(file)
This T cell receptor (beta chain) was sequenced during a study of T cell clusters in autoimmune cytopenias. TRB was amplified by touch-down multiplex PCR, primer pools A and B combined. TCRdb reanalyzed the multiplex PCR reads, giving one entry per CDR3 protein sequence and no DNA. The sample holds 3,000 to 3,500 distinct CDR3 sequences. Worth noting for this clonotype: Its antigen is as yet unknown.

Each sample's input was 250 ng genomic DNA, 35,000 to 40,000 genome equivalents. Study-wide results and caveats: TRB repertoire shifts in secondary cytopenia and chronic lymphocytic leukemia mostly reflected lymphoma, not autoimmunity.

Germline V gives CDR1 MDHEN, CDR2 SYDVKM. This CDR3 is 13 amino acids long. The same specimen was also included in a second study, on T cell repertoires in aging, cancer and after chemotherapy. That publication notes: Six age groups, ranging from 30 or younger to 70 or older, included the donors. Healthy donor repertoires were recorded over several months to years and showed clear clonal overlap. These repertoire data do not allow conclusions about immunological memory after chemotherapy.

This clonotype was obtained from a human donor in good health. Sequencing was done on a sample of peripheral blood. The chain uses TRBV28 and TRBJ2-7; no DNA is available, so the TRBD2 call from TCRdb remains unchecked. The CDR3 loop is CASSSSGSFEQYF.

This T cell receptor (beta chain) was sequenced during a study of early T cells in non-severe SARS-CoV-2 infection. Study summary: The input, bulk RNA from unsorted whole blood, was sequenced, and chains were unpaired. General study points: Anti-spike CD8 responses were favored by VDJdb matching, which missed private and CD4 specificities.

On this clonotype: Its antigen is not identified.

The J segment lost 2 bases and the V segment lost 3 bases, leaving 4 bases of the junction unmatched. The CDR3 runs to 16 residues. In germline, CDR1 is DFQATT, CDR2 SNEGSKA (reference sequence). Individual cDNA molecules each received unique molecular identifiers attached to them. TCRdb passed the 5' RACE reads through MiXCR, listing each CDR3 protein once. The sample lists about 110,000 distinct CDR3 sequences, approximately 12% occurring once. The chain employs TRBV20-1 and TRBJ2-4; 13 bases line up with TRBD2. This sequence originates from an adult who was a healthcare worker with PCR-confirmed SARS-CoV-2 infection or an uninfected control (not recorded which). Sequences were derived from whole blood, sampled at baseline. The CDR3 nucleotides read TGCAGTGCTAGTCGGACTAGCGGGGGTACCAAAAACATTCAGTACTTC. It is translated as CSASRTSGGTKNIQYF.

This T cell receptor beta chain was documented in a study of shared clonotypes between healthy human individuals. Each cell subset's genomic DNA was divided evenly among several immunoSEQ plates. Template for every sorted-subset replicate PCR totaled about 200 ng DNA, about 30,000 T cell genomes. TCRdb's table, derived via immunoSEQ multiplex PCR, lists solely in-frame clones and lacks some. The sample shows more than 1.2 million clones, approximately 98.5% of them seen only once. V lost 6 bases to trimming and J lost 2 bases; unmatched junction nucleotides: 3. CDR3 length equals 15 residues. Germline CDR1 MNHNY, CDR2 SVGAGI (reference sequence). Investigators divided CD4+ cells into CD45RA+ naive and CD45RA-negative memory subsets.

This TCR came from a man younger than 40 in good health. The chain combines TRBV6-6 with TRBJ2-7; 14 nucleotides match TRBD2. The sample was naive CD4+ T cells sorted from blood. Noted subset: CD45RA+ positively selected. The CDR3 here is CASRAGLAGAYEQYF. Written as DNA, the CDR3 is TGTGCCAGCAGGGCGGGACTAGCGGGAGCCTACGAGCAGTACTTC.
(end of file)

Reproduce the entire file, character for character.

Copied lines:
This T cell receptor (beta chain) was sequenced during a study of T cell clusters in autoimmune cytopenias. TRB was amplified by touch-down multiplex PCR, primer pools A and B combined. TCRdb reanalyzed the multiplex PCR reads, giving one entry per CDR3 protein sequence and no DNA. The sample holds 3,000 to 3,500 distinct CDR3 sequences. Worth noting for this clonotype: Its antigen is as yet unknown.

Each sample's input was 250 ng genomic DNA, 35,000 to 40,000 genome equivalents. Study-wide results and caveats: TRB repertoire shifts in secondary cytopenia and chronic lymphocytic leukemia mostly reflected lymphoma, not autoimmunity.

Germline V gives CDR1 MDHEN, CDR2 SYDVKM. This CDR3 is 13 amino acids long. The same specimen was also included in a second study, on T cell repertoires in aging, cancer and after chemotherapy. That publication notes: Six age groups, ranging from 30 or younger to 70 or older, included the donors. Healthy donor repertoires were recorded over several months to years and showed clear clonal overlap. These repertoire data do not allow conclusions about immunological memory after chemotherapy.

This clonotype was obtained from a human donor in good health. Sequencing was done on a sample of peripheral blood. The chain uses TRBV28 and TRBJ2-7; no DNA is available, so the TRBD2 call from TCRdb remains unchecked. The CDR3 loop is CASSSSGSFEQYF.

This T cell receptor (beta chain) was sequenced during a study of early T cells in non-severe SARS-CoV-2 infection. Study summary: The input, bulk RNA from unsorted whole blood, was sequenced, and chains were unpaired. General study points: Anti-spike CD8 responses were favored by VDJdb matching, which missed private and CD4 specificities.

On this clonotype: Its antigen is not identified.

The J segment lost 2 bases and the V segment lost 3 bases, leaving 4 bases of the junction unmatched. The CDR3 runs to 16 residues. In germline, CDR1 is DFQATT, CDR2 SNEGSKA (reference sequence). Individual cDNA molecules each received unique molecular identifiers attached to them. TCRdb passed the 5' RACE reads through MiXCR, listing each CDR3 protein once. The sample lists about 110,000 distinct CDR3 sequences, approximately 12% occurring once. The chain employs TRBV20-1 and TRBJ2-4; 13 bases line up with TRBD2. This sequence originates from an adult who was a healthcare worker with PCR-confirmed SARS-CoV-2 infection or an uninfected control (not recorded which). Sequences were derived from whole blood, sampled at baseline. The CDR3 nucleotides read TGCAGTGCTAGTCGGACTAGCGGGGGTACCAAAAACATTCAGTACTTC. It is translated as CSASRTSGGTKNIQYF.

This T cell receptor beta chain was documented in a study of shared clonotypes between healthy human individuals. Each cell subset's genomic DNA was divided evenly among several immunoSEQ plates. Template for every sorted-subset replicate PCR totaled about 200 ng DNA, about 30,000 T cell genomes. TCRdb's table, derived via immunoSEQ multiplex PCR, lists solely in-frame clones and lacks some. The sample shows more than 1.2 million clones, approximately 98.5% of them seen only once. V lost 6 bases to trimming and J lost 2 bases; unmatched junction nucleotides: 3. CDR3 length equals 15 residues. Germline CDR1 MNHNY, CDR2 SVGAGI (reference sequence). Investigators divided CD4+ cells into CD45RA+ naive and CD45RA-negative memory subsets.

This TCR came from a man younger than 40 in good health. The chain combines TRBV6-6 with TRBJ2-7; 14 nucleotides match TRBD2. The sample was naive CD4+ T cells sorted from blood. Noted subset: CD45RA+ positively selected. The CDR3 here is CASRAGLAGAYEQYF. Written as DNA, the CDR3 is TGTGCCAGCAGGGCGGGACTAGCGGGAGCCTACGAGCAGTACTTC.